Don't be fooled, though. Right-handed high school pitchers are by far the riskiest position to take in the first round, and Abel tore his non-pitching side left labrum sliding during his sophomore season. Talent wise, it doesn't get much better than Abel.

[GIANTS INSIDER PODCAST: Listen to the latest episode]

Nick Bitsko, RHP, Central Bucks East (Pennsylvania)

Speaking of intriguing right-handed high school pitchers, meet Nick Bitsko. Standing 6-4 and weighing 225 pounds, Bitsko looks like a prototypical right-handed starter. But he also is just 17 years old, reclassified from the 2021 class and then had his season canceled. 

So, Bitsko is quite the enigma. 

He also throws in the upper-90s and hit 98.5 in a recent bullpen posted for scouts. The Athletic's Keith Law has him going one spot behind the Giants at No. 14 in his latest mock draft, but Baseball America has him as high as No. 8

In two high school seasons, Bitsko has a 1.27 ERA with 68 strikeouts in 33 innings. 

[RELATED: Three hitters Giants could target with No. 13 pick in draft]

J.T. Ginn, RHP, Mississippi State

Ginn is the least likely to go this high out of the bunch, but he certainly has the talent. He's a draft-eligible sophomore since he already is 21 years old and entered this season as a likely top-10 pick. 

And then, his elbow blew out after his first start this year. Ginn had to get Tommy John surgery, which certainly will hurt his draft stock. If one team has previous knowledge of Ginn, though, it's the Giants.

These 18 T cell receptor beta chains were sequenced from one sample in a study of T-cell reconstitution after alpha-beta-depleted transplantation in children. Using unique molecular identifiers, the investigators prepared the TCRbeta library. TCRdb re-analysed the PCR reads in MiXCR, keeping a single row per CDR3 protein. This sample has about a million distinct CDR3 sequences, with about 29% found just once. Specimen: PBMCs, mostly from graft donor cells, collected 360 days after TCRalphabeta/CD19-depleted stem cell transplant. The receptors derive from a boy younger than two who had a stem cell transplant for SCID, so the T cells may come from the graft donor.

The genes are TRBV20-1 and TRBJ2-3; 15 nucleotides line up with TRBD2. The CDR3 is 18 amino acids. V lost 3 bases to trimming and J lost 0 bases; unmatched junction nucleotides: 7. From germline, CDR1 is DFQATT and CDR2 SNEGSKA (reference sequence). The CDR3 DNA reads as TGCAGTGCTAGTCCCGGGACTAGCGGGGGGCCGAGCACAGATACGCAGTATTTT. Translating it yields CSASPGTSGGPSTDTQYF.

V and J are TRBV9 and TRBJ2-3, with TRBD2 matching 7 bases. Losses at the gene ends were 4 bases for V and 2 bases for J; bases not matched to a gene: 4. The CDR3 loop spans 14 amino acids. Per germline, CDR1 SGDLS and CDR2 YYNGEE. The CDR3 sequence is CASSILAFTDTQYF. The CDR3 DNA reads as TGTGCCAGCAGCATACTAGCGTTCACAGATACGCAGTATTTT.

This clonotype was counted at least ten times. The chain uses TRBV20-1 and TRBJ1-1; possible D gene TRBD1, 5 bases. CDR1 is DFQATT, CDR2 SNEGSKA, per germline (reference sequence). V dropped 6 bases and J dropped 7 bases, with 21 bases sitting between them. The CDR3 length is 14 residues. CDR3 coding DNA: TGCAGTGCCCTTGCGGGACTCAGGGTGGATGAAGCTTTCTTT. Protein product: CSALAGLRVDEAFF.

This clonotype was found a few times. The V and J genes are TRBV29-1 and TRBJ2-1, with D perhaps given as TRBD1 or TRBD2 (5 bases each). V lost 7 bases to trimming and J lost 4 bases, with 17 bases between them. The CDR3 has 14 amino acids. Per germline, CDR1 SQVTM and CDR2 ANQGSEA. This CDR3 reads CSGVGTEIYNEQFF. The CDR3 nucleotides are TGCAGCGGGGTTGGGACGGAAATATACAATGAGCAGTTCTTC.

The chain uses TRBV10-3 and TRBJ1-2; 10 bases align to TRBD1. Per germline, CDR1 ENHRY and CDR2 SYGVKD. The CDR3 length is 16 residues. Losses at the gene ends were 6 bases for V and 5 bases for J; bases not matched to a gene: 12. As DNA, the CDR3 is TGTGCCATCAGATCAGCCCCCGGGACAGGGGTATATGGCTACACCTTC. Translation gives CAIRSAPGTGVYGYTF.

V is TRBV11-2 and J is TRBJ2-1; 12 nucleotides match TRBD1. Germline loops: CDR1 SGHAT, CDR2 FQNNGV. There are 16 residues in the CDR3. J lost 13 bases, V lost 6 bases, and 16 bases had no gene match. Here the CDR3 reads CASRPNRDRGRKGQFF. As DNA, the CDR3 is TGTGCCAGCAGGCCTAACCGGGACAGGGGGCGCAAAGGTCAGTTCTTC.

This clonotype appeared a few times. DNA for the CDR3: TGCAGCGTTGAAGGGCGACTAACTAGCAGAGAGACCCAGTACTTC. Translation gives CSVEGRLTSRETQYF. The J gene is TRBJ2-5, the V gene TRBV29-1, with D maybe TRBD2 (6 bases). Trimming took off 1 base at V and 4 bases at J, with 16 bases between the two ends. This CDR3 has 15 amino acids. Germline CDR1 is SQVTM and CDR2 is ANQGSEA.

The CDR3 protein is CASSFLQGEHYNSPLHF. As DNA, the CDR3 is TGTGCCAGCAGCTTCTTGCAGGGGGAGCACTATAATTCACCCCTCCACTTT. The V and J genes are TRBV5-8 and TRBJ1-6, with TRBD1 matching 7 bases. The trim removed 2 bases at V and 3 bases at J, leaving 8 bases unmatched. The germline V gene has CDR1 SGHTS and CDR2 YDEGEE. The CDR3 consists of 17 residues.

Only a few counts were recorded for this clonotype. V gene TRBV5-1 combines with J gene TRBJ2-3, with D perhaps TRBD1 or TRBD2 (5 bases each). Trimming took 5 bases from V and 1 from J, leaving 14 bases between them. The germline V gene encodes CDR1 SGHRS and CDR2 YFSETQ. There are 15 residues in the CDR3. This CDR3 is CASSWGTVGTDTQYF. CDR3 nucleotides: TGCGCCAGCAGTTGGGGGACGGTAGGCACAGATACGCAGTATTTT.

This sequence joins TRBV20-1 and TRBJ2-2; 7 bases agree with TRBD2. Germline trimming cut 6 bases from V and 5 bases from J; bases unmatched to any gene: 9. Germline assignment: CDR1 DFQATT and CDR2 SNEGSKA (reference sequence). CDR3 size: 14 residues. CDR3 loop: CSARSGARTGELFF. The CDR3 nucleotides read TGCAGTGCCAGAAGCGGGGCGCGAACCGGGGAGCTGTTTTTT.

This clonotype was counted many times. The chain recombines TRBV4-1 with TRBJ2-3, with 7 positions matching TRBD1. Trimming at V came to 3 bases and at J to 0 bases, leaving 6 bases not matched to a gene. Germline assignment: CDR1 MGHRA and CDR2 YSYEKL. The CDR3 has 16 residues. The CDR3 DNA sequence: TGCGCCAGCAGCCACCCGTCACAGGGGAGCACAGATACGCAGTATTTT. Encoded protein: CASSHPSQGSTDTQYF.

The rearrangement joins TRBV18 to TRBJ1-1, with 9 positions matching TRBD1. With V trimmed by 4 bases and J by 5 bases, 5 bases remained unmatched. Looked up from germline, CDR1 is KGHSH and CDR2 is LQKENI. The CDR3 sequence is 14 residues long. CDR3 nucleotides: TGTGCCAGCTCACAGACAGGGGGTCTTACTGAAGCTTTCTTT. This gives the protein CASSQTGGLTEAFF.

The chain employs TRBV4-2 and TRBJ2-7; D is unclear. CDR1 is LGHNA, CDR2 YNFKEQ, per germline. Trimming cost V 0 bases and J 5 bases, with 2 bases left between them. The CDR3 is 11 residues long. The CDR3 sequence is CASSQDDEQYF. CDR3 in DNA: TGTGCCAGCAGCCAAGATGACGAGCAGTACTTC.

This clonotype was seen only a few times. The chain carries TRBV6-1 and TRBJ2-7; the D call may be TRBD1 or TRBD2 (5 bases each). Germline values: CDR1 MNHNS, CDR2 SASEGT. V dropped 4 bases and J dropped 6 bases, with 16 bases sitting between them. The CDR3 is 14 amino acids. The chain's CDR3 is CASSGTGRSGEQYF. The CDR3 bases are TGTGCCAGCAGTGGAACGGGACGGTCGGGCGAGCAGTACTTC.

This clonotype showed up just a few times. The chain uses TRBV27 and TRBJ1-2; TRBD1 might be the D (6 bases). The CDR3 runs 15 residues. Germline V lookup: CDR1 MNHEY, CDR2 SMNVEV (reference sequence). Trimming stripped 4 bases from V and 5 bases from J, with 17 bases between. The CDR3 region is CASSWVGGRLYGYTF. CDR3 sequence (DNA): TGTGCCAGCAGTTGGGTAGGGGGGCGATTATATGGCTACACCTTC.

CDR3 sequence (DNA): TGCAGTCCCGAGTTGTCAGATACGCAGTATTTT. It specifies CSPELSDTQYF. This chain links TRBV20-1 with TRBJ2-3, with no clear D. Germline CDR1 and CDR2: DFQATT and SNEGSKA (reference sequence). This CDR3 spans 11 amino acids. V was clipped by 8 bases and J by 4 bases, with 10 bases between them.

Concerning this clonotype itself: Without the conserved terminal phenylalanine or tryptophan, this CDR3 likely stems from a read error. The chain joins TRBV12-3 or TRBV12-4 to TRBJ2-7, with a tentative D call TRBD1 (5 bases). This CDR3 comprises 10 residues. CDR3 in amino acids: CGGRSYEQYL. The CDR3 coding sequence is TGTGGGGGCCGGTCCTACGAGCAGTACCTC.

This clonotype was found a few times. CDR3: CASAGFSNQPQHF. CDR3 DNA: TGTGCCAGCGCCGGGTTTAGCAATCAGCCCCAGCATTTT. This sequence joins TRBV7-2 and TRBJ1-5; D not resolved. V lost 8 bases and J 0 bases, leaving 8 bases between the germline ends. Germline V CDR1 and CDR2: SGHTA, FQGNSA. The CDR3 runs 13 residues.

Zaidi drafted Ginn out of high school with the No. 30 pick in the 2018 draft when he was the Los Angeles Dodgers' general manager. Ginn wound up not signing and went 8-4 with a 3.13 ERA and 105 strikeouts in 85 1/3 innings as a freshman for Mississippi State. 

Ginn throws heat, has a dirty slider and has developed a plus-changeup. His talent would be worth the injury issues, especially if he somehow fell to the Giants' second-round pick. Zaidi might just love him enough to get him at No. 13, too.

MLB Draft 2020: Keith Law explains two Giants options with No. 13 pick

MLB Draft 2020: Keith Law explains two Giants options with No. 13 pick

The 2020 MLB Draft will look much different than in years past.

As baseball still waits to resume amid the coronavirus (COVID-19) pandemic, the draft will be shortened from 40 rounds to five. That's an extreme change and will affect all 30 teams in different ways.